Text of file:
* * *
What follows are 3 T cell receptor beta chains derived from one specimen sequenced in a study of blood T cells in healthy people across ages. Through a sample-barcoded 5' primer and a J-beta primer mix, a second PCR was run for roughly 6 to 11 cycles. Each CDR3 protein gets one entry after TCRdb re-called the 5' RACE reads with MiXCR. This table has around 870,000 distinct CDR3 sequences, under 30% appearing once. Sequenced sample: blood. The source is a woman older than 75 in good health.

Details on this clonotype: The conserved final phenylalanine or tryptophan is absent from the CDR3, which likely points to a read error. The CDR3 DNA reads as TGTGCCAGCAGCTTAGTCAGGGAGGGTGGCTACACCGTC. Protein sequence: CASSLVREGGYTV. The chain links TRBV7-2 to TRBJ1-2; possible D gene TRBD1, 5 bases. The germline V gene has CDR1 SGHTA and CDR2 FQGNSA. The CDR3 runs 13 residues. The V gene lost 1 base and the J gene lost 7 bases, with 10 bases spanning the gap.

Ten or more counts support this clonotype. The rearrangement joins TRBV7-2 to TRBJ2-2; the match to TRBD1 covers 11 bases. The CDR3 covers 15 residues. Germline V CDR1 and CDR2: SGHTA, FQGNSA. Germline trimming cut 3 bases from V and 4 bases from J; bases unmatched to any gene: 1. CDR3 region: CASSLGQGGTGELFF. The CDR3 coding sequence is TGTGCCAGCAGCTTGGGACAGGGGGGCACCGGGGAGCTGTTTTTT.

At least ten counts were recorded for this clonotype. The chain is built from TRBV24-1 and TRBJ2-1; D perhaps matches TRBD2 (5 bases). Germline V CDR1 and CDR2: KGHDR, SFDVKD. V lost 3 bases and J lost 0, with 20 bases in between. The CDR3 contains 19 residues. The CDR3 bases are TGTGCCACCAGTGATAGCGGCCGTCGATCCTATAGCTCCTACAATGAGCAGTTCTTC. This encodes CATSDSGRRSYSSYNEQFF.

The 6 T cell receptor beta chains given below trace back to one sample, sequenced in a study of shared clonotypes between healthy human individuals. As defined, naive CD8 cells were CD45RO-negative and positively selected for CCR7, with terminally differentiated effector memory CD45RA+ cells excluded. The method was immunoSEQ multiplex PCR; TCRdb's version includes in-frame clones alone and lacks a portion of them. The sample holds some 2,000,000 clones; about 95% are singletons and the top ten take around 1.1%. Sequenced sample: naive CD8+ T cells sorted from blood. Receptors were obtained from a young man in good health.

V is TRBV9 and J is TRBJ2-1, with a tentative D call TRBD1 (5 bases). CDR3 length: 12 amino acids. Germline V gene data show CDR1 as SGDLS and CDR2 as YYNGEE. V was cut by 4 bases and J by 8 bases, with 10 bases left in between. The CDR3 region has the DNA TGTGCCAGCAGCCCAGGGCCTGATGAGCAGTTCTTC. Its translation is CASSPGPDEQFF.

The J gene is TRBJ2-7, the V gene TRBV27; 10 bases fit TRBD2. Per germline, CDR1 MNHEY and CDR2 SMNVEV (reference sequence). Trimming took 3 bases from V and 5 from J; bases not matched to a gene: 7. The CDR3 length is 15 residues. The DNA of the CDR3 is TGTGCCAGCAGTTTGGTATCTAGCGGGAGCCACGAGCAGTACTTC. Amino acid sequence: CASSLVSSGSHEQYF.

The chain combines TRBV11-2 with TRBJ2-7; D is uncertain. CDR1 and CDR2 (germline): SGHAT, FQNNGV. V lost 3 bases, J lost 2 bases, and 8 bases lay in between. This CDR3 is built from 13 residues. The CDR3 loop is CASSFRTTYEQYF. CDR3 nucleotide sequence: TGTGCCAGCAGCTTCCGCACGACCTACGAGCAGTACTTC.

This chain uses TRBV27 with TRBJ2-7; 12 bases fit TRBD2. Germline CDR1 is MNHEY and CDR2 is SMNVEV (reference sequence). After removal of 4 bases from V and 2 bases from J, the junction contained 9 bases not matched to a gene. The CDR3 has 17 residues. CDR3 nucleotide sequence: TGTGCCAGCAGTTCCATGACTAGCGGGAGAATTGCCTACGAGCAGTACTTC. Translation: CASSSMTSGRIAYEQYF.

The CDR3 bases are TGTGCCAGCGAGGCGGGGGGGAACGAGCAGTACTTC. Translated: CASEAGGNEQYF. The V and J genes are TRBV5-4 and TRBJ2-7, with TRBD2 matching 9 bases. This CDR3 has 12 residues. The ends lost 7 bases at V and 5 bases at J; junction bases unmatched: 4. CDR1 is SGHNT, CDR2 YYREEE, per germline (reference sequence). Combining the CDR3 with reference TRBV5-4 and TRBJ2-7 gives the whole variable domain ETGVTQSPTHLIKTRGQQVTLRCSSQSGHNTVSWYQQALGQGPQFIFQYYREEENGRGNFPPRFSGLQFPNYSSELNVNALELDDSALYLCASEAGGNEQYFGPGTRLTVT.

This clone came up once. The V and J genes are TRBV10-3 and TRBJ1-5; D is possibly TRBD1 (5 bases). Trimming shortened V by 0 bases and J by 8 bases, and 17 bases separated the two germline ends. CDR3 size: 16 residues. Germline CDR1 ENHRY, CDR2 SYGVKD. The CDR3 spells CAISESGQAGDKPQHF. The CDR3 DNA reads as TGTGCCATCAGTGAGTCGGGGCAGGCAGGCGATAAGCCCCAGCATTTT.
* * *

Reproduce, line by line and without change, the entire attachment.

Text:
What follows are 3 T cell receptor beta chains derived from one specimen sequenced in a study of blood T cells in healthy people across ages. Through a sample-barcoded 5' primer and a J-beta primer mix, a second PCR was run for roughly 6 to 11 cycles. Each CDR3 protein gets one entry after TCRdb re-called the 5' RACE reads with MiXCR. This table has around 870,000 distinct CDR3 sequences, under 30% appearing once. Sequenced sample: blood. The source is a woman older than 75 in good health.

Details on this clonotype: The conserved final phenylalanine or tryptophan is absent from the CDR3, which likely points to a read error. The CDR3 DNA reads as TGTGCCAGCAGCTTAGTCAGGGAGGGTGGCTACACCGTC. Protein sequence: CASSLVREGGYTV. The chain links TRBV7-2 to TRBJ1-2; possible D gene TRBD1, 5 bases. The germline V gene has CDR1 SGHTA and CDR2 FQGNSA. The CDR3 runs 13 residues. The V gene lost 1 base and the J gene lost 7 bases, with 10 bases spanning the gap.

Ten or more counts support this clonotype. The rearrangement joins TRBV7-2 to TRBJ2-2; the match to TRBD1 covers 11 bases. The CDR3 covers 15 residues. Germline V CDR1 and CDR2: SGHTA, FQGNSA. Germline trimming cut 3 bases from V and 4 bases from J; bases unmatched to any gene: 1. CDR3 region: CASSLGQGGTGELFF. The CDR3 coding sequence is TGTGCCAGCAGCTTGGGACAGGGGGGCACCGGGGAGCTGTTTTTT.

At least ten counts were recorded for this clonotype. The chain is built from TRBV24-1 and TRBJ2-1; D perhaps matches TRBD2 (5 bases). Germline V CDR1 and CDR2: KGHDR, SFDVKD. V lost 3 bases and J lost 0, with 20 bases in between. The CDR3 contains 19 residues. The CDR3 bases are TGTGCCACCAGTGATAGCGGCCGTCGATCCTATAGCTCCTACAATGAGCAGTTCTTC. This encodes CATSDSGRRSYSSYNEQFF.

The 6 T cell receptor beta chains given below trace back to one sample, sequenced in a study of shared clonotypes between healthy human individuals. As defined, naive CD8 cells were CD45RO-negative and positively selected for CCR7, with terminally differentiated effector memory CD45RA+ cells excluded. The method was immunoSEQ multiplex PCR; TCRdb's version includes in-frame clones alone and lacks a portion of them. The sample holds some 2,000,000 clones; about 95% are singletons and the top ten take around 1.1%. Sequenced sample: naive CD8+ T cells sorted from blood. Receptors were obtained from a young man in good health.

V is TRBV9 and J is TRBJ2-1, with a tentative D call TRBD1 (5 bases). CDR3 length: 12 amino acids. Germline V gene data show CDR1 as SGDLS and CDR2 as YYNGEE. V was cut by 4 bases and J by 8 bases, with 10 bases left in between. The CDR3 region has the DNA TGTGCCAGCAGCCCAGGGCCTGATGAGCAGTTCTTC. Its translation is CASSPGPDEQFF.

The J gene is TRBJ2-7, the V gene TRBV27; 10 bases fit TRBD2. Per germline, CDR1 MNHEY and CDR2 SMNVEV (reference sequence). Trimming took 3 bases from V and 5 from J; bases not matched to a gene: 7. The CDR3 length is 15 residues. The DNA of the CDR3 is TGTGCCAGCAGTTTGGTATCTAGCGGGAGCCACGAGCAGTACTTC. Amino acid sequence: CASSLVSSGSHEQYF.

The chain combines TRBV11-2 with TRBJ2-7; D is uncertain. CDR1 and CDR2 (germline): SGHAT, FQNNGV. V lost 3 bases, J lost 2 bases, and 8 bases lay in between. This CDR3 is built from 13 residues. The CDR3 loop is CASSFRTTYEQYF. CDR3 nucleotide sequence: TGTGCCAGCAGCTTCCGCACGACCTACGAGCAGTACTTC.

This chain uses TRBV27 with TRBJ2-7; 12 bases fit TRBD2. Germline CDR1 is MNHEY and CDR2 is SMNVEV (reference sequence). After removal of 4 bases from V and 2 bases from J, the junction contained 9 bases not matched to a gene. The CDR3 has 17 residues. CDR3 nucleotide sequence: TGTGCCAGCAGTTCCATGACTAGCGGGAGAATTGCCTACGAGCAGTACTTC. Translation: CASSSMTSGRIAYEQYF.

The CDR3 bases are TGTGCCAGCGAGGCGGGGGGGAACGAGCAGTACTTC. Translated: CASEAGGNEQYF. The V and J genes are TRBV5-4 and TRBJ2-7, with TRBD2 matching 9 bases. This CDR3 has 12 residues. The ends lost 7 bases at V and 5 bases at J; junction bases unmatched: 4. CDR1 is SGHNT, CDR2 YYREEE, per germline (reference sequence). Combining the CDR3 with reference TRBV5-4 and TRBJ2-7 gives the whole variable domain ETGVTQSPTHLIKTRGQQVTLRCSSQSGHNTVSWYQQALGQGPQFIFQYYREEENGRGNFPPRFSGLQFPNYSSELNVNALELDDSALYLCASEAGGNEQYFGPGTRLTVT.

This clone came up once. The V and J genes are TRBV10-3 and TRBJ1-5; D is possibly TRBD1 (5 bases). Trimming shortened V by 0 bases and J by 8 bases, and 17 bases separated the two germline ends. CDR3 size: 16 residues. Germline CDR1 ENHRY, CDR2 SYGVKD. The CDR3 spells CAISESGQAGDKPQHF. The CDR3 DNA reads as TGTGCCATCAGTGAGTCGGGGCAGGCAGGCGATAAGCCCCAGCATTTT.